The Streets of Loreto

A uniformed woman holding a remote thermometer in one hand and a bottle of hand sanitizer in the other greeted me outside the entrance to the Loreto Airport. After checking my temperature and squirting a small dollop of clear gel into my hand, she allowed me to enter the building. Without a free second hand to rub the sanitizer between my palms, I flicked the glob onto the floor where it joined a succession of fellow globs that dotted the entryway. Over the next week, I learned that these two things, plus masks and, in some cases, disinfecting mats, comprised the Covid-19 preventative measures in Mexico.

The purpose of this trip was severalfold: speak Spanish, soak up the sun, admire birds, encounter gray whales, play pickleball, and spend some time on the sand. We also hoped to get to know our newfound cousin (and host) and her husband better without driving them crazy. Guests, like fish, begin to smell after three days, and we planned to stay at her house in Nopoló, located about seven miles south of the town of Loreto for eight.

Two years prior, Barb and I had realized that we shared German-Russian roots. The fact that the towns in which our families emigrated from Russia to North Dakota are only 25 miles apart made us fast friends. During the past year, she’d sent me a succession of photos of Loreto’s local wildlife to coax me into visiting. And now, my sister and I had finally arrived.

Barb promised us pickleball and delivered, but the dilapidated conditions of the “complex” that was once a thriving tennis center came as a shock. In the mid-80s, John McEnroe dedicated the courts and for five years served as the pro. It boasted “eight courts, a pool, a sun deck, a stadium that holds 250 people, a racquetball court, and a pro shop.” Forty years later, only two of the original eight tennis courts are still usable, another has been converted into two pickleball courts, and a third is scheduled for conversion into two additional ones.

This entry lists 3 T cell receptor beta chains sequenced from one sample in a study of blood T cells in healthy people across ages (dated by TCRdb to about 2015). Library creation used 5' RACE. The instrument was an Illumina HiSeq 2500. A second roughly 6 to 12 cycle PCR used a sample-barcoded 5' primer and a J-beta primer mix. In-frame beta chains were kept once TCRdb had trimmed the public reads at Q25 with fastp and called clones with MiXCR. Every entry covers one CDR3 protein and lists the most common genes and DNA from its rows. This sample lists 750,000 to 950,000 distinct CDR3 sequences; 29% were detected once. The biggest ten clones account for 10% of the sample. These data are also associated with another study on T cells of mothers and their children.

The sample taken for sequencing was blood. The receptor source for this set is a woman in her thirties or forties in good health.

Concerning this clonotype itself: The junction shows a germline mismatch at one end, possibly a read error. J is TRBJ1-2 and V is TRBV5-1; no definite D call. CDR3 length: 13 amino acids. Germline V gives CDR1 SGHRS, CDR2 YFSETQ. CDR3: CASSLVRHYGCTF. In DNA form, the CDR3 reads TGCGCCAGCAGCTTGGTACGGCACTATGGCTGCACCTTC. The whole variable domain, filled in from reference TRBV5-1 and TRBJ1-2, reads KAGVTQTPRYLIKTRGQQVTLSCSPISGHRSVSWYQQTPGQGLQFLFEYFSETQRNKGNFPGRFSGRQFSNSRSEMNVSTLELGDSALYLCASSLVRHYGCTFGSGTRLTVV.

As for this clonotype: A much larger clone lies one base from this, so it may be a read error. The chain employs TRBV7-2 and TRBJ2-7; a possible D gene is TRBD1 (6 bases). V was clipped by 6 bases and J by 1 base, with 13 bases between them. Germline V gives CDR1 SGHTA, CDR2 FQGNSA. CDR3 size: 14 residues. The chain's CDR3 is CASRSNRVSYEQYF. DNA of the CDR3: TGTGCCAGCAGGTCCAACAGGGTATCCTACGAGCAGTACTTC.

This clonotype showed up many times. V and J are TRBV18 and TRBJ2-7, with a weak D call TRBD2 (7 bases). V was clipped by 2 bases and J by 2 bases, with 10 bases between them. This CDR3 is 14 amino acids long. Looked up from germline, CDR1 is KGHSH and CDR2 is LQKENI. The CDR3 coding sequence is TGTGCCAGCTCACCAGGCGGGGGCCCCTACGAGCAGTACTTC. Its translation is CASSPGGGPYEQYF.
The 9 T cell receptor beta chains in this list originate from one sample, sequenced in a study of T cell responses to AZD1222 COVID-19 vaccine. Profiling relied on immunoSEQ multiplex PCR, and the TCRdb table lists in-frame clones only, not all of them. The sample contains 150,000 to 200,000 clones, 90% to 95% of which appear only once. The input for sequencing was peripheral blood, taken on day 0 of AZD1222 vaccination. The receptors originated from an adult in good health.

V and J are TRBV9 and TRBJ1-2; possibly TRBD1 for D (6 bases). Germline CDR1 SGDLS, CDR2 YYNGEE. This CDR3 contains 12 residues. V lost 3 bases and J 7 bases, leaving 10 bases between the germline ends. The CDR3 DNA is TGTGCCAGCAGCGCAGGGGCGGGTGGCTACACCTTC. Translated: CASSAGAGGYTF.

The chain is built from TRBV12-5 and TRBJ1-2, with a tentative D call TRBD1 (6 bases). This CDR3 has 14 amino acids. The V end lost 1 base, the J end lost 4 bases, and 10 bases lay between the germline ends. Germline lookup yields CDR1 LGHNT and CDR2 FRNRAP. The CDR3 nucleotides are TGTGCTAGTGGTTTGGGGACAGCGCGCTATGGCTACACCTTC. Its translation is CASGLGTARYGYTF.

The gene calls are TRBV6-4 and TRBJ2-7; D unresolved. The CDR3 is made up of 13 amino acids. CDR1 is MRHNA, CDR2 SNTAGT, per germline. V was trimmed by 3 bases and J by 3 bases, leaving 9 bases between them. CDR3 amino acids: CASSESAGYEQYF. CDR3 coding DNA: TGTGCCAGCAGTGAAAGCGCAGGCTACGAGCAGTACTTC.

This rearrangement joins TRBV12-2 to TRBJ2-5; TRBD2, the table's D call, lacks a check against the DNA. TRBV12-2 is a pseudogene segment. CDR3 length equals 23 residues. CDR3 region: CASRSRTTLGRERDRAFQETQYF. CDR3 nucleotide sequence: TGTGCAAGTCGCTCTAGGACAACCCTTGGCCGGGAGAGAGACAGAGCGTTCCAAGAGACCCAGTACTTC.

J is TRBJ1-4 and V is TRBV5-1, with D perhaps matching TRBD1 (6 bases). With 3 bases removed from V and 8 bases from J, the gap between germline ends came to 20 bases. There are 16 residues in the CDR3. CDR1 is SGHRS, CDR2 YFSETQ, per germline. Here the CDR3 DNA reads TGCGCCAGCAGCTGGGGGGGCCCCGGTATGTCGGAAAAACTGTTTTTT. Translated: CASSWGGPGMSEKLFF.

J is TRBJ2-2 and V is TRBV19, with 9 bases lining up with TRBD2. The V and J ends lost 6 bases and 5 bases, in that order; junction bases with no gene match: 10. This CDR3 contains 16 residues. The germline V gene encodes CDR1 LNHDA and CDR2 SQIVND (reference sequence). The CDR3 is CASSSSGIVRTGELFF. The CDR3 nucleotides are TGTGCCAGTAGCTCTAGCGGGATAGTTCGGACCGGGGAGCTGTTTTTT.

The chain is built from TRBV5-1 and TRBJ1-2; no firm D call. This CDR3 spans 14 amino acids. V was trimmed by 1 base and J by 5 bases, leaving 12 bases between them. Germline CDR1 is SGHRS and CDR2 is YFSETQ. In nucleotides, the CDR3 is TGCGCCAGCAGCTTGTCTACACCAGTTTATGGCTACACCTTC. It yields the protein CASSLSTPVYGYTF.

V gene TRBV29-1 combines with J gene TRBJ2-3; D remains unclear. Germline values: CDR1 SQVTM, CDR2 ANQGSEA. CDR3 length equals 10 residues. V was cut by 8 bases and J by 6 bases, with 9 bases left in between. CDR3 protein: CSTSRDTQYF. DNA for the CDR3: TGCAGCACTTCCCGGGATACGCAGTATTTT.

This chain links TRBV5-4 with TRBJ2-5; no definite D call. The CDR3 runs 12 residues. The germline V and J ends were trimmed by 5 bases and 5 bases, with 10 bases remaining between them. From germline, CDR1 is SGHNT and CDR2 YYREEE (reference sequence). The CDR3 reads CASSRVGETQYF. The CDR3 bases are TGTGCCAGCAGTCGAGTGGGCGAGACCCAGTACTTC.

Besides tennis and pickleball, golf is a major land-based recreational draw to the area. Non-members pay $111 a day to complete 18 holes at the Loreto Bay Golf Course. We don’t play, but we enjoyed its beauty by spending several hours running along its perimeter serenaded by the sounds of some of the 150 local bird species, like the Verdin, Vermillion flycatcher, and Xantu’s hummingbird. Life birds like these turned my head and slowed my progress, but made keeping pace with JoDee, the Energizer Bunny of runners, bearable.

Verdin, Xantus’s hummingbird, Vermillion flycatcher (Source: ebird)

One day we spied an olive ridley sea turtle dead on the beach. “Thousands of Olive Ridleys can show up at nesting beaches together during…nesting events timed around moon cycles.” Their diet includes a “[w]ide variety of crustaceans, mollusks, bryozoans and algae,” which they can dive up to 46 feet to collect. They may live up to 50 years and weigh as much as 100 pounds. The species is named both “for the generally greenish color of its skin and shell” and “Henry Nicholas Ridley, a botanist who encountered the species on Fernando de Noronha Island off of Brazil.” In Loreto Bay: A Refuge for the World’s Sea Turtles, Comer and Nichols write that “[f]ive of the seven sea turtle species can still be found in Loreto,” but “[s]ightings of olive ridleys…are rare.” For several reasons, including that “[a]ll sea turtles are listed as critically endangered or endangered species,” they make a case for putting in place a sea turtle refuge within the limits of the 800 square mile Loreto Bay National Marine Park.